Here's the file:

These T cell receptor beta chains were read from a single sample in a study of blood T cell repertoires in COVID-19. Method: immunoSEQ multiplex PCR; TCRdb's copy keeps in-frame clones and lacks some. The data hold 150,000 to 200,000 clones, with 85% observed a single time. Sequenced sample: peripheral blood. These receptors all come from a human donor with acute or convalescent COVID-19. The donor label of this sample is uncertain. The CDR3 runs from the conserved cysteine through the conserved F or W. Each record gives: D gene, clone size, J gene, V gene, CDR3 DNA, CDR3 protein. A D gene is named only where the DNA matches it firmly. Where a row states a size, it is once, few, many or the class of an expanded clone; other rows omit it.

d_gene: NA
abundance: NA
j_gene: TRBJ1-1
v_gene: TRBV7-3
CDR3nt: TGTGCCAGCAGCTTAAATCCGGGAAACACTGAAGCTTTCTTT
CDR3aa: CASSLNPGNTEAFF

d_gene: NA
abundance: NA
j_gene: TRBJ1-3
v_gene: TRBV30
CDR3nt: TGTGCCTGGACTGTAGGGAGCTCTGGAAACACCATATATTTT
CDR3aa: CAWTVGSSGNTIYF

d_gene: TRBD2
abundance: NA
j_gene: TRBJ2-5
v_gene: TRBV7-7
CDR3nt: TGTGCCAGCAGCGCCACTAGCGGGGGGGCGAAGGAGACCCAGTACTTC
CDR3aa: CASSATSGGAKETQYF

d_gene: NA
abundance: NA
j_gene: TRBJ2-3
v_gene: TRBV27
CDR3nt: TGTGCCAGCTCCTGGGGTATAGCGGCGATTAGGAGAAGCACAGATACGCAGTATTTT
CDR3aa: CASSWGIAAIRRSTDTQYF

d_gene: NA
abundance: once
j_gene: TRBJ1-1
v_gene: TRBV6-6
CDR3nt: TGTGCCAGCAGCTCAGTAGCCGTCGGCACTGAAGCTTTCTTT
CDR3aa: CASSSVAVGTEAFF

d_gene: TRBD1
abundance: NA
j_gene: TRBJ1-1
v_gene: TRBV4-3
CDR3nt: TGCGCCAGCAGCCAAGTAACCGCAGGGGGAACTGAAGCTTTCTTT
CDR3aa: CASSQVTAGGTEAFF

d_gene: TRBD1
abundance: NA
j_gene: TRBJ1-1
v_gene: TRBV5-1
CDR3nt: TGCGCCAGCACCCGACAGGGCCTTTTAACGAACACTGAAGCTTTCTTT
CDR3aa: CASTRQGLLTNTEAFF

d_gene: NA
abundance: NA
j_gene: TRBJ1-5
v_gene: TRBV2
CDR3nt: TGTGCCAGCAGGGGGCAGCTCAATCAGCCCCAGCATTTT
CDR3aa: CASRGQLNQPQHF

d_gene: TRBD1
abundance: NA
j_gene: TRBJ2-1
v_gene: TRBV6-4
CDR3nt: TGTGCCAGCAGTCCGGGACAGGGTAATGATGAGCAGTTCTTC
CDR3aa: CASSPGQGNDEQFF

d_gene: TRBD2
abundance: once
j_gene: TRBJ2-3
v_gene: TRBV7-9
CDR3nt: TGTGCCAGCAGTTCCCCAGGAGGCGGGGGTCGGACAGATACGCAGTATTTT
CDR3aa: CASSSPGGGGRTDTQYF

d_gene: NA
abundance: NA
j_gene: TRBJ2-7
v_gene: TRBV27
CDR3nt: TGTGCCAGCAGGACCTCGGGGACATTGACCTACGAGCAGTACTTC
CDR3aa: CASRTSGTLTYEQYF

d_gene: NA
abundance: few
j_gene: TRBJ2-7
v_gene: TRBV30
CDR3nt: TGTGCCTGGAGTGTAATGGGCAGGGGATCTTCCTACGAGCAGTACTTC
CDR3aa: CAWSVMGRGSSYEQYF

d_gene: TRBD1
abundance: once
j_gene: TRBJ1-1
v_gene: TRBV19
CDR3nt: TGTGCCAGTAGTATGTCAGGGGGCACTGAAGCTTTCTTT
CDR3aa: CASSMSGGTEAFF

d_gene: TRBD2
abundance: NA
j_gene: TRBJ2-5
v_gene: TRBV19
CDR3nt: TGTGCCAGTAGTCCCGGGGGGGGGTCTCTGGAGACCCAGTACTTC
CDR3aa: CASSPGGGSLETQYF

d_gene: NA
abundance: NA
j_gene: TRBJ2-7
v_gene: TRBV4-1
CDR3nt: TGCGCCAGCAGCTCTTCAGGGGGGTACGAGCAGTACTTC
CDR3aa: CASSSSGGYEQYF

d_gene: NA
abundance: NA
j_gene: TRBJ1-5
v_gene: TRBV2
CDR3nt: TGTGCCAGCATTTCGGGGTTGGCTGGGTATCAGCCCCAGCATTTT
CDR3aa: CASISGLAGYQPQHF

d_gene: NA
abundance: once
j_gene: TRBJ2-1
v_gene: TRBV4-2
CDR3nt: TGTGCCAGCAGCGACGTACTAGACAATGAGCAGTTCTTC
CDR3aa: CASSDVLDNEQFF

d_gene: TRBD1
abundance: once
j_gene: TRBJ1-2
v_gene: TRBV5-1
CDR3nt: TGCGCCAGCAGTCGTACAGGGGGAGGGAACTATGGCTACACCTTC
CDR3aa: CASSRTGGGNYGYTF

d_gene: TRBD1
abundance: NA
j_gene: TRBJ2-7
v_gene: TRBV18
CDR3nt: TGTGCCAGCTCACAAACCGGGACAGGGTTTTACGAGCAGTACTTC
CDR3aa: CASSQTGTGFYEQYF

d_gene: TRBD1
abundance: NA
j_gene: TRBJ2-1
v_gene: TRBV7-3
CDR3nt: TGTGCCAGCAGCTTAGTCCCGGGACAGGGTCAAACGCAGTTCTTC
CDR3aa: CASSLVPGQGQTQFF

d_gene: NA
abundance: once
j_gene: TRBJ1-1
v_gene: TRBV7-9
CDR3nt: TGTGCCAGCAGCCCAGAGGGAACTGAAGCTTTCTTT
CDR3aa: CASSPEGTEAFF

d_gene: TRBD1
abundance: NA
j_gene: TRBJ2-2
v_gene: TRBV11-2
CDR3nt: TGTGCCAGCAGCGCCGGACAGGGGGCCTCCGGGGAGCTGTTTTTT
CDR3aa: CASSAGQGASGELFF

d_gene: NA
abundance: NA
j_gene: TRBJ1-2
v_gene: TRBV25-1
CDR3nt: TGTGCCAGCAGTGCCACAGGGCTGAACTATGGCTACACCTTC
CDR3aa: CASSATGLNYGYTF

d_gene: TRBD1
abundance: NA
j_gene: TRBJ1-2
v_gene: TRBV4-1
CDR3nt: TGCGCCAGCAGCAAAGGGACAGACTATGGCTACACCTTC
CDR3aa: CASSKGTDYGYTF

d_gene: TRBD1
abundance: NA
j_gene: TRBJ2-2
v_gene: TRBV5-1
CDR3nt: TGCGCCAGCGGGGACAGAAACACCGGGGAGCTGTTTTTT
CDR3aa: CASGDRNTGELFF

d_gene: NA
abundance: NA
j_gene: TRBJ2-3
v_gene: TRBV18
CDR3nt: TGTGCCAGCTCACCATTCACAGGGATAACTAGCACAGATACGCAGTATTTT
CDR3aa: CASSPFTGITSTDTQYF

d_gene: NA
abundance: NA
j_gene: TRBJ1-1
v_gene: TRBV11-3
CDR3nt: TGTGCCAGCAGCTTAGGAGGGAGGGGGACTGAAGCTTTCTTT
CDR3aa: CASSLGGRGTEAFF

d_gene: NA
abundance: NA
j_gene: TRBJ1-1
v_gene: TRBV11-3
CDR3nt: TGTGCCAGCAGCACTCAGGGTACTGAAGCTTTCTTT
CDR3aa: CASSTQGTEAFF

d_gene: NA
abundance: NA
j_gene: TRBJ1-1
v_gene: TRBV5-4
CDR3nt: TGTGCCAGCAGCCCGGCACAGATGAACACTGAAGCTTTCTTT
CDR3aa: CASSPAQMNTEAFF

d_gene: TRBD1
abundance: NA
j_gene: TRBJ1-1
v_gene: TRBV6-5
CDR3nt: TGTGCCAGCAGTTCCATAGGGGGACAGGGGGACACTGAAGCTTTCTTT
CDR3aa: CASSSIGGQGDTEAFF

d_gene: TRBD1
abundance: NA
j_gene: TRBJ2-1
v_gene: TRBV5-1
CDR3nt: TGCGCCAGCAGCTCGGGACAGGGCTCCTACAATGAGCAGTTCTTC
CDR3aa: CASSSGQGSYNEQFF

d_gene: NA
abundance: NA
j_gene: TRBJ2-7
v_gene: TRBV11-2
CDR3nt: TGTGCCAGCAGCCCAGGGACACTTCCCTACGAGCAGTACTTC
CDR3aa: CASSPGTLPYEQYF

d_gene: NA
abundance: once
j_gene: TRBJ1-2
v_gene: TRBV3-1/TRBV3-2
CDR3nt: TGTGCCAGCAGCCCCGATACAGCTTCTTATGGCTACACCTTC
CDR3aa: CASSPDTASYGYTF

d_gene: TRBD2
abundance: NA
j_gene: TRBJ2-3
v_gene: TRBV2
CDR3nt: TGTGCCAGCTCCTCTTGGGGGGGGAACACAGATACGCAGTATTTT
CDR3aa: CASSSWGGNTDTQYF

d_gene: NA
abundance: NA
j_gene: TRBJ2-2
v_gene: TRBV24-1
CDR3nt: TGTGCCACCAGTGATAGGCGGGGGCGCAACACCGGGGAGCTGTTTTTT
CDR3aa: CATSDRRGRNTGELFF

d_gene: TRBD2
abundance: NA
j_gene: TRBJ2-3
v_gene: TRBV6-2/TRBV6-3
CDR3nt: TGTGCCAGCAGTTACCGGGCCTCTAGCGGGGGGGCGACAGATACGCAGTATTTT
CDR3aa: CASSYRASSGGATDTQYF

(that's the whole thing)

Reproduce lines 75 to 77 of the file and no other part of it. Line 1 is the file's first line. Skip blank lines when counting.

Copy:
abundance: once
j_gene: TRBJ1-1
v_gene: TRBV19